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The Naughty Nineties
Naughtynineties.jpg
Theatrical poster
Directed by Jean Yarbrough
Produced by John Grant
Edmund L. Hartmann
Written by Edmund L. Hartmann
John Grant
Edmund Joseph
Hal Fimberg
Starring Bud Abbott
Lou Costello
Alan Curtis
Rita Johnson
Music by Lloyd Akridge
Paul Dessau
Editing by Arthur Hilton
Distributed by Universal Pictures
Release date(s) June 20, 1945 (1945-06-20)
Running time 76 minutes
Country United States
Language English

The Naughty Nineties is a 1945 film starring the comedy team of Abbott and Costello. It is significant for containing perhaps the best-known recorded rendition of the team's classic "Who's on First?" routine, as it is this version of the routine that is shown at the National Baseball Hall of Fame and Museum in Cooperstown.

PlotEdit

The time is the 1890s, and Captain Sam (Henry Travers), owner of the showboat River Queen, is travelling from port to port along the Mississippi River, bringing his entertainment to each town. During one stop, in the river town of Ironville, he meets up with three individuals, Crawford (Alan Curtis), Bonita (Rita Johnson), and Bailey (Joe Sawyer), who are hiding from the local sheriff. Against the advice of his daughter Caroline (Lois Collier), his lead actor Dexter Broadhurst (Bud Abbott), and his chief roustabout Sebastian Dinwiddle (Lou Costello), the Captain joins them for a card game at a local gambling house.

The Captain is fed drink after drink until he is intoxicated and gets involved in a crooked card game where he loses controlling interest in the show boat to Bonita and Crawford. They use their newfound power to turn the showboat into a floating gambling casino with every game rigged in their favor. Dexter and Sebastian help the captain regain ownership of his vessel and oust the unwanted criminals.

Who's on First?Edit

  • The "Who's on First?" routine was intended to be much earlier in the film; Costello begins by saying to Abbott, "When we get to St. Louis...", but by this point in the film, they are already docked there.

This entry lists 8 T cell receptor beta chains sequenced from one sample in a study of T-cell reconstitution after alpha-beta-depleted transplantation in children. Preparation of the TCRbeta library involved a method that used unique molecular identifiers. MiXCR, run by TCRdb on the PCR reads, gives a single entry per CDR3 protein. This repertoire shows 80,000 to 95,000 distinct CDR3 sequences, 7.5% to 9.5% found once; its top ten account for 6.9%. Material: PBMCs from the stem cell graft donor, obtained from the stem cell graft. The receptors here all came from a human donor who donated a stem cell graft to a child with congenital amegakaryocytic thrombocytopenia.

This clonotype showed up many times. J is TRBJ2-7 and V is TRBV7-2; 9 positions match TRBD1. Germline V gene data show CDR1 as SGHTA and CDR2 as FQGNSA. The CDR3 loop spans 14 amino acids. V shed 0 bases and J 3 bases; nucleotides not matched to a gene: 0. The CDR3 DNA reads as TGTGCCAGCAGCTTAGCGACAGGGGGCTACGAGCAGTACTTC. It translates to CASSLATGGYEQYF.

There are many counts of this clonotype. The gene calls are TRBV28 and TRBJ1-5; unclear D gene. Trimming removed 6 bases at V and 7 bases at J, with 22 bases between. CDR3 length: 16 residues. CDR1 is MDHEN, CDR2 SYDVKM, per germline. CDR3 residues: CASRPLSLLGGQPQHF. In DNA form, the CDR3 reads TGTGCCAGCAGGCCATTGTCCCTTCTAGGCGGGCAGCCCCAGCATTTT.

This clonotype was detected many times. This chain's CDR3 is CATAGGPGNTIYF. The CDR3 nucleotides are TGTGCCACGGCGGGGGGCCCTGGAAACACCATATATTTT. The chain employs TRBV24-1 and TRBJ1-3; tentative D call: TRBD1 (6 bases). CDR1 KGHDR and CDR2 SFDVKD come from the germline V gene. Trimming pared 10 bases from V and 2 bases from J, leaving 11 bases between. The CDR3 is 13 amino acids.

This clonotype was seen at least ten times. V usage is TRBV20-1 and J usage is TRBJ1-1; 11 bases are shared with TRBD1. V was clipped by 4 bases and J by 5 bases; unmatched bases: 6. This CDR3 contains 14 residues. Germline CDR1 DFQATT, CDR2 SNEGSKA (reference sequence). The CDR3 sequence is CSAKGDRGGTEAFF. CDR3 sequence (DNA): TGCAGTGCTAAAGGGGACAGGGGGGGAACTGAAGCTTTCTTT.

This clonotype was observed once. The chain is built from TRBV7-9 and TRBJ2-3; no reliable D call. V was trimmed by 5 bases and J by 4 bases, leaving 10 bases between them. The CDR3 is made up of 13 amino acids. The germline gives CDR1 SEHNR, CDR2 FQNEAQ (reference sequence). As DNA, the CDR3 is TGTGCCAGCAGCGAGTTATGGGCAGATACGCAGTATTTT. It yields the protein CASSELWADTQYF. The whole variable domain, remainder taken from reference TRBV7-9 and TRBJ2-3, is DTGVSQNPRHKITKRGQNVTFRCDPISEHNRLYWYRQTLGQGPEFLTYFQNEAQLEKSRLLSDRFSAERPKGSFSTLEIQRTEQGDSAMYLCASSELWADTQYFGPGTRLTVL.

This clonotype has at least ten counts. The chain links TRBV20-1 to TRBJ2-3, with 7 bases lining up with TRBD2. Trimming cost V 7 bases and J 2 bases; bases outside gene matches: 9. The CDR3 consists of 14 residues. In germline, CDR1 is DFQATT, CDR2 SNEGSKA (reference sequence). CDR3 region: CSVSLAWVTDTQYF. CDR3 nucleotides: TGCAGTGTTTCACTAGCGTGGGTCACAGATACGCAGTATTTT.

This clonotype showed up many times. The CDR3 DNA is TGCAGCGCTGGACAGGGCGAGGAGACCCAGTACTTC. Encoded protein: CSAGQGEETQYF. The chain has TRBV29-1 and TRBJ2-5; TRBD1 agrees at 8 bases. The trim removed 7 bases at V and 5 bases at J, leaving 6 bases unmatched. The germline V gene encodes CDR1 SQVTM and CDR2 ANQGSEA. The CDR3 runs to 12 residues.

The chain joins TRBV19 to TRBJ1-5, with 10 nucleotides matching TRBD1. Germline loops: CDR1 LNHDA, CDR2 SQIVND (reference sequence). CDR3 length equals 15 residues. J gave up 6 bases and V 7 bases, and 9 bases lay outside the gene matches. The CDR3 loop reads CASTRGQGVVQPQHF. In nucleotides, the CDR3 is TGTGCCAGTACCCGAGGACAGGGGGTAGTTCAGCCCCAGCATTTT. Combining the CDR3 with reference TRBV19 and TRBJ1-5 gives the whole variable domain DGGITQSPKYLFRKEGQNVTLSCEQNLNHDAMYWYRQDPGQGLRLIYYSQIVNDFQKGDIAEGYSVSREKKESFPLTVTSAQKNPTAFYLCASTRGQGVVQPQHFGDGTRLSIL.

• The only baseball defensive position not mentioned in this version is right field.
  • The camera crew can be heard laughing in the background during the routine.
  • The line, "Who's on First?" made it at number ninety-one on American Film Institute's 100 Movie Quotes.

Other routinesEdit

  • Besides the above-mentioned "Who's on First?" routine, this film contains the "My Bonnie Lies Over the Ocean" routine, where Costello is singing during an audition while Abbott is shouting directions to the crew to change the location of the backdrop curtain. Costello believes the directions are for him and he follows them, by singing higher or lower, or even on one foot.
  • In the Gilded Cage cafe, one of Sawyer's henchmen sneaks poison into Lou's wine. Lou distracts her ("Hello! Steve, old boy!"), and swaps the two glasses. The henchman does the same thing to Lou, and later fakes it to TRICK Lou into being poisoned.
  • There is also the "Feathers in the Cake" routine, where Costello accidentally bakes feathers into a cake and the pieces are fed to everyone in the saloon. When they all take a bite, they wind up coughing up the feathers until the whole room is filled with them.
  • The "Mirror Scene", where Costello and Sawyer mirror each other's actions can also be seen in the 1933 Marx Brothers film, Duck Soup.
  • The scene where Costello wrestles with a real bear, thinking that he's wrestling Bud in a bear suit. Bears were commonly used in Abbott and Costello comic routines. They also appeared on screen along with Abbott and Costello in their films Ride 'Em Cowboy; Hit the Ice; Abbott and Costello Meet the Killer, Boris Karloff; Jack and the Beanstalk and Lost in Alaska.

ProductionEdit

RereleaseEdit

It was re-released in 1950 along with One Night in the Tropics, which also contained the "Who's on First?" routine.

DVD releaseEdit

This film has been released twice on DVD. The first time, on The Best of Abbott and Costello Volume Two, on May 4, 2004, and again on October 28, 2008 as part of Abbott and Costello: The Complete Universal Pictures Collection.

ReferencesEdit

  1. Furmanek, Bob and Ron Palumbo (1991). Abbott and Costello in Hollywood. New York: Perigee Books. ISBN 0-399-51605-0

External linksEdit

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